Struggling For Metaphors

I heard some guy on the radio say that he felt like he was living in a Hitchcock movie. Like he woke up one day to find himself in an insane situation, where he didn’t know what was going on, didn’t know whom he could trust, even though his life depended on it.

That’s a fair metaphor for the political and social climate we find ourselves in. The government is spending trillions of dollars because they say they need to save the economy, but is it really to save to economy, or just to bail out their connected friends? We can’t trust the politicians, and yet we seem to have no choice.

ILC, in an earlier comment, said he felt like he was living out the really bad parts of Atlas Shrugged. He is not alone.

Like many business owners, we are no longer willing to take all of the financial and legal risks and put up with all of the aggravation of owning and running a business. Not with the prospects of even higher taxes, more regulation, more litigation and more emboldened bureaucrats on the horizon.  Like others we know, we are getting out while the getting is, well, tolerable. Many who aren’t getting out are scaling back.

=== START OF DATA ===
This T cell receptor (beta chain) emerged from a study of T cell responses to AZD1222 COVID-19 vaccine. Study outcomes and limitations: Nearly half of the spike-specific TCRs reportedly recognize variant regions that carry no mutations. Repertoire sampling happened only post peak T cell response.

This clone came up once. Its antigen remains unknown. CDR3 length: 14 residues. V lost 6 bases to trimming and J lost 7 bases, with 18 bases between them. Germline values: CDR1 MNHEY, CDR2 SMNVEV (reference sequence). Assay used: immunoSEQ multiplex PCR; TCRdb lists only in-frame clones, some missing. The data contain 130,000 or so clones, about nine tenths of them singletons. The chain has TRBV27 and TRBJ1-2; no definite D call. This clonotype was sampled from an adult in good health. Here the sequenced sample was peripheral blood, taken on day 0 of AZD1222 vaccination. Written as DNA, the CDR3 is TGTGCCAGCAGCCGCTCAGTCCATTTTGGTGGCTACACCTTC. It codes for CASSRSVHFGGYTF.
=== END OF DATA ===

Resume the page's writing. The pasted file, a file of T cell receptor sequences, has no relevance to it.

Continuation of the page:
Maybe with a touch of Franz Kafka thrown in for good measure.

We learned just this week that getting out of business is harder than we thought.  Take Republic Windows & Doors of Chicago,  where being out of money and out of paying customers apparently does not give a business the right to shut down. Nor does it give that business’ bank the right to withhold credit. According to the unions, Jesse Jackson and the Governor of Illinois (yes, THAT governor), this company must continue to pay its employees salaries and benefits.
These metaphors — Hitchcock, Rand, Kafka — grow from our desire to cope with a sense of looming catastrophe, and the complete inability of our ruling class to face up to it, much less do anything about it.
My metaphor — when I look at how Democrats support a wife-beating, child abusing, bad cop in Alaska; but then attack an honest plumber who’s just trying to earn a living; when I look at how at how a political party wins elections with massive voter fraud and nobody cares; when I look at how people with dysfunctional, self-destructive behavior are praised as heroes, while hard-working normal people are maligned in the media culture — I wonder on what exact day I woke up in the evil Spock-has-a-goatee universe.
The world has gotten more evil as goatees have gotten more popular. Coincidence? I think not.

The world has gotten more evil as goatees have gotten more popular. Coincidence? I think not.

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